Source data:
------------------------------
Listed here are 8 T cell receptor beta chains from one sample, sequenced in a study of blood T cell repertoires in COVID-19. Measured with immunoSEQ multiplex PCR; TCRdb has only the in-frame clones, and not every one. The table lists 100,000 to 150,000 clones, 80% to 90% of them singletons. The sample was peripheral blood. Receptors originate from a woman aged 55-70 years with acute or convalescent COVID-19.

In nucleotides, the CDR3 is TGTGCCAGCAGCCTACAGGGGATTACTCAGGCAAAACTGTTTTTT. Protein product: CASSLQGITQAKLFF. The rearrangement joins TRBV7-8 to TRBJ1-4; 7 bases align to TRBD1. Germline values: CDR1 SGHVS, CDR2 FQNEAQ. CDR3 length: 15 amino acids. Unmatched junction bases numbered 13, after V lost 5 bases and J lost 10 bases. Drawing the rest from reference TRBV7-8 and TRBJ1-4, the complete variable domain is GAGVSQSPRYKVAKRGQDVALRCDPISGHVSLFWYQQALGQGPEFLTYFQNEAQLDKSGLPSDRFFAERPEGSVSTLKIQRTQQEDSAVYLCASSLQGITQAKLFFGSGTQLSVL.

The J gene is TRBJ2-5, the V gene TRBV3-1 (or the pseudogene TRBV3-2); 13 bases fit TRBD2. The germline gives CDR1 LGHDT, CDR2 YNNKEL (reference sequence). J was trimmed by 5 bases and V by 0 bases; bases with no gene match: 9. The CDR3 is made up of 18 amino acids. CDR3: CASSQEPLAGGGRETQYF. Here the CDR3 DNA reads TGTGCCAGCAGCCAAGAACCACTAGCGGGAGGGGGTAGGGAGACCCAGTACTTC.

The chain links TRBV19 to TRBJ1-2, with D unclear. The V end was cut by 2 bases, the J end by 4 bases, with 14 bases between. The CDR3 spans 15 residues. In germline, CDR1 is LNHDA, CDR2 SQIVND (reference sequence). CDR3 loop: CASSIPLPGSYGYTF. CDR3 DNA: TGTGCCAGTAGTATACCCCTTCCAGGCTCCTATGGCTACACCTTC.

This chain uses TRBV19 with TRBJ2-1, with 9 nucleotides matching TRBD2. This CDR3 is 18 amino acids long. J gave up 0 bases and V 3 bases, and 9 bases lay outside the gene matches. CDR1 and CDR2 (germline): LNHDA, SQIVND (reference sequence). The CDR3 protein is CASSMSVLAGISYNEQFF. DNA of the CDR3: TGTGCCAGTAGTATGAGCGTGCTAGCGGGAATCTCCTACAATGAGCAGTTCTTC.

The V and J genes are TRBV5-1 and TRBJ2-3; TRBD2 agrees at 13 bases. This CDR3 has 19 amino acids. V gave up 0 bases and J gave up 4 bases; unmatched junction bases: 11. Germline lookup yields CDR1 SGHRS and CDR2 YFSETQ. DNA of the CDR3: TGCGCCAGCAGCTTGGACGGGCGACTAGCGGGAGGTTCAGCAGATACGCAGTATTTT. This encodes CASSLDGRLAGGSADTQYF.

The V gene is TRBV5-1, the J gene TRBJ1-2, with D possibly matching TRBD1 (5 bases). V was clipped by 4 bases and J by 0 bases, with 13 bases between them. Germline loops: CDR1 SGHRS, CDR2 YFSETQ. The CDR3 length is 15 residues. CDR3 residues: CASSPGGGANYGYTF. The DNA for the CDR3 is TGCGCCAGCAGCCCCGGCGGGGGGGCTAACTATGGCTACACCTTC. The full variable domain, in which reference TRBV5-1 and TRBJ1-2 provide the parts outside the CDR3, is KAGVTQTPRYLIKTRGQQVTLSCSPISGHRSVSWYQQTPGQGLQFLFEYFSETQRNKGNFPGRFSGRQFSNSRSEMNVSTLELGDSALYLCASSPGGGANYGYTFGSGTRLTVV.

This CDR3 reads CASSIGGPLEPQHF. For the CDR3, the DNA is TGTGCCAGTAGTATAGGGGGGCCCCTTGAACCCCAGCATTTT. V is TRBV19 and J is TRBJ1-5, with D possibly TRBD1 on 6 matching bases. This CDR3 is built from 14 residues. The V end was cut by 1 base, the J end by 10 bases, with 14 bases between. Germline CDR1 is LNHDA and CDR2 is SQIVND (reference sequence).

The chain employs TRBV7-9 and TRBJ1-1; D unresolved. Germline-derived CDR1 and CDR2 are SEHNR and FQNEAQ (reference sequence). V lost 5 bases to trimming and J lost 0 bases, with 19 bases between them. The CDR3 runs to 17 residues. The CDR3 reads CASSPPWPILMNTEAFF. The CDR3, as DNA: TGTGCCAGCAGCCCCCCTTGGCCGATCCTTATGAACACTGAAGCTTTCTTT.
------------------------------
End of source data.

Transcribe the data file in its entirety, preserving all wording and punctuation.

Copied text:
Listed here are 8 T cell receptor beta chains from one sample, sequenced in a study of blood T cell repertoires in COVID-19. Measured with immunoSEQ multiplex PCR; TCRdb has only the in-frame clones, and not every one. The table lists 100,000 to 150,000 clones, 80% to 90% of them singletons. The sample was peripheral blood. Receptors originate from a woman aged 55-70 years with acute or convalescent COVID-19.

In nucleotides, the CDR3 is TGTGCCAGCAGCCTACAGGGGATTACTCAGGCAAAACTGTTTTTT. Protein product: CASSLQGITQAKLFF. The rearrangement joins TRBV7-8 to TRBJ1-4; 7 bases align to TRBD1. Germline values: CDR1 SGHVS, CDR2 FQNEAQ. CDR3 length: 15 amino acids. Unmatched junction bases numbered 13, after V lost 5 bases and J lost 10 bases. Drawing the rest from reference TRBV7-8 and TRBJ1-4, the complete variable domain is GAGVSQSPRYKVAKRGQDVALRCDPISGHVSLFWYQQALGQGPEFLTYFQNEAQLDKSGLPSDRFFAERPEGSVSTLKIQRTQQEDSAVYLCASSLQGITQAKLFFGSGTQLSVL.

The J gene is TRBJ2-5, the V gene TRBV3-1 (or the pseudogene TRBV3-2); 13 bases fit TRBD2. The germline gives CDR1 LGHDT, CDR2 YNNKEL (reference sequence). J was trimmed by 5 bases and V by 0 bases; bases with no gene match: 9. The CDR3 is made up of 18 amino acids. CDR3: CASSQEPLAGGGRETQYF. Here the CDR3 DNA reads TGTGCCAGCAGCCAAGAACCACTAGCGGGAGGGGGTAGGGAGACCCAGTACTTC.

The chain links TRBV19 to TRBJ1-2, with D unclear. The V end was cut by 2 bases, the J end by 4 bases, with 14 bases between. The CDR3 spans 15 residues. In germline, CDR1 is LNHDA, CDR2 SQIVND (reference sequence). CDR3 loop: CASSIPLPGSYGYTF. CDR3 DNA: TGTGCCAGTAGTATACCCCTTCCAGGCTCCTATGGCTACACCTTC.

This chain uses TRBV19 with TRBJ2-1, with 9 nucleotides matching TRBD2. This CDR3 is 18 amino acids long. J gave up 0 bases and V 3 bases, and 9 bases lay outside the gene matches. CDR1 and CDR2 (germline): LNHDA, SQIVND (reference sequence). The CDR3 protein is CASSMSVLAGISYNEQFF. DNA of the CDR3: TGTGCCAGTAGTATGAGCGTGCTAGCGGGAATCTCCTACAATGAGCAGTTCTTC.

The V and J genes are TRBV5-1 and TRBJ2-3; TRBD2 agrees at 13 bases. This CDR3 has 19 amino acids. V gave up 0 bases and J gave up 4 bases; unmatched junction bases: 11. Germline lookup yields CDR1 SGHRS and CDR2 YFSETQ. DNA of the CDR3: TGCGCCAGCAGCTTGGACGGGCGACTAGCGGGAGGTTCAGCAGATACGCAGTATTTT. This encodes CASSLDGRLAGGSADTQYF.

The V gene is TRBV5-1, the J gene TRBJ1-2, with D possibly matching TRBD1 (5 bases). V was clipped by 4 bases and J by 0 bases, with 13 bases between them. Germline loops: CDR1 SGHRS, CDR2 YFSETQ. The CDR3 length is 15 residues. CDR3 residues: CASSPGGGANYGYTF. The DNA for the CDR3 is TGCGCCAGCAGCCCCGGCGGGGGGGCTAACTATGGCTACACCTTC. The full variable domain, in which reference TRBV5-1 and TRBJ1-2 provide the parts outside the CDR3, is KAGVTQTPRYLIKTRGQQVTLSCSPISGHRSVSWYQQTPGQGLQFLFEYFSETQRNKGNFPGRFSGRQFSNSRSEMNVSTLELGDSALYLCASSPGGGANYGYTFGSGTRLTVV.

This CDR3 reads CASSIGGPLEPQHF. For the CDR3, the DNA is TGTGCCAGTAGTATAGGGGGGCCCCTTGAACCCCAGCATTTT. V is TRBV19 and J is TRBJ1-5, with D possibly TRBD1 on 6 matching bases. This CDR3 is built from 14 residues. The V end was cut by 1 base, the J end by 10 bases, with 14 bases between. Germline CDR1 is LNHDA and CDR2 is SQIVND (reference sequence).

The chain employs TRBV7-9 and TRBJ1-1; D unresolved. Germline-derived CDR1 and CDR2 are SEHNR and FQNEAQ (reference sequence). V lost 5 bases to trimming and J lost 0 bases, with 19 bases between them. The CDR3 runs to 17 residues. The CDR3 reads CASSPPWPILMNTEAFF. The CDR3, as DNA: TGTGCCAGCAGCCCCCCTTGGCCGATCCTTATGAACACTGAAGCTTTCTTT.